A side hustle in saffron – Country LIfe:

Haley Heathwaite was looking for something “a bit different and a challenge” when deciding on a crop of her own to grow.

The former outdoor instructor is production manager with a Gisborne seed company and for the past four years she has also had a side gig growing saffron on eight hectares in Tolaga Bay.

The precious spice comes from the stigma of the crocus sativus – a pretty purple flower which blooms for just a few weeks in the autumn – and Haley says it sells for $57,000 a kilo at the moment. The painstaking autumn harvest is, however, counted in grams.

Haley says there are many challenges extracting the brightly coloured stigma during harvest including keeping bees away and dealing with morning dew. . . 

Location not size fuel reduction burns most effective within 1km of houses – Jamieson Murphy:

LOCATION is far more important that size when it comes to fuel reduction burns, a new study by the Bushfire Recovery Project has found.

The expert review of 72 peer-reviewed scientific papers about bushfires and infrastructure loss found fuel reduction burning was most effective at reducing housing loss when done within one kilometre of the property.

The Bushfire Recovery Project is a joint initiative between Griffith University and the Australian National University to inform the public about what the peer-reviewed science says about bushfires. . .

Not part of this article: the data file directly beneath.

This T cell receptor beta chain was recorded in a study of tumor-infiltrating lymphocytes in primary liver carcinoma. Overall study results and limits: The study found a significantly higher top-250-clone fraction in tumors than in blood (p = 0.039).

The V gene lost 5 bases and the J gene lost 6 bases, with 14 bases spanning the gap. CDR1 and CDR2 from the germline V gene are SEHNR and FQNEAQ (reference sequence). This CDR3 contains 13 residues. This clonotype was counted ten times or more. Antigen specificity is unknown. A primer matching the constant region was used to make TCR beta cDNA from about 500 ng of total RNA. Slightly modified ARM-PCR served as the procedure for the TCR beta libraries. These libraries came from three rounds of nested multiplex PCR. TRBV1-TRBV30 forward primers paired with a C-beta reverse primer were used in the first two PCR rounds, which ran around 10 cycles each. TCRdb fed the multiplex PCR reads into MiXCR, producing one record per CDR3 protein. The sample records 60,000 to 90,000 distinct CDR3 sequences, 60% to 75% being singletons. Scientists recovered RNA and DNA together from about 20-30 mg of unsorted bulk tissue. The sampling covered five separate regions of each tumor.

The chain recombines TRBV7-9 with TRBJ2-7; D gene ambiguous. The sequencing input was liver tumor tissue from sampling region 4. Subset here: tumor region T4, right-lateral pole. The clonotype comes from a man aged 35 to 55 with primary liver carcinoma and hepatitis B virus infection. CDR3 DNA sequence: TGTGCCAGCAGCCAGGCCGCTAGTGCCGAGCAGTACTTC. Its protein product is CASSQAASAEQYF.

Rural round-up

17/01/2020

Meat industry pans climate-change teaching resource that recommends cutting meat, dairy – Dubby Henry:

A recommendation that students eat less meat and dairy to take action on climate change has raised the ire of New Zealand’s meat industry.

The new resource – Climate Change: Prepare Today, Live Well Tomorrow – is from the Ministry of Education and is aimed at Level 4 teachers teaching children aged 7-10 about climate.

Suggestions for taking action include talking more about global warming, reducing electricity use and driving and flying less.

But it’s a short blurb that suggests reducing meat and dairy intake that has riled the meat industry’s lobby group, Beef + Lamb NZ. . . 

The problem with veganuary – Jacqueline Rowarth:

As people are encouraged to take part in “Veganuary” in the New Year, Dr Jacqueline Rowarth investigates the problems with the idea of eating less meat to save the planet.

Veganuary – the northern hemisphere initiative involving becoming vegan for a month – will not solve climate change.

Becoming vegan forever will likewise do little, despite the calls to “give up meat to save the planet”. . .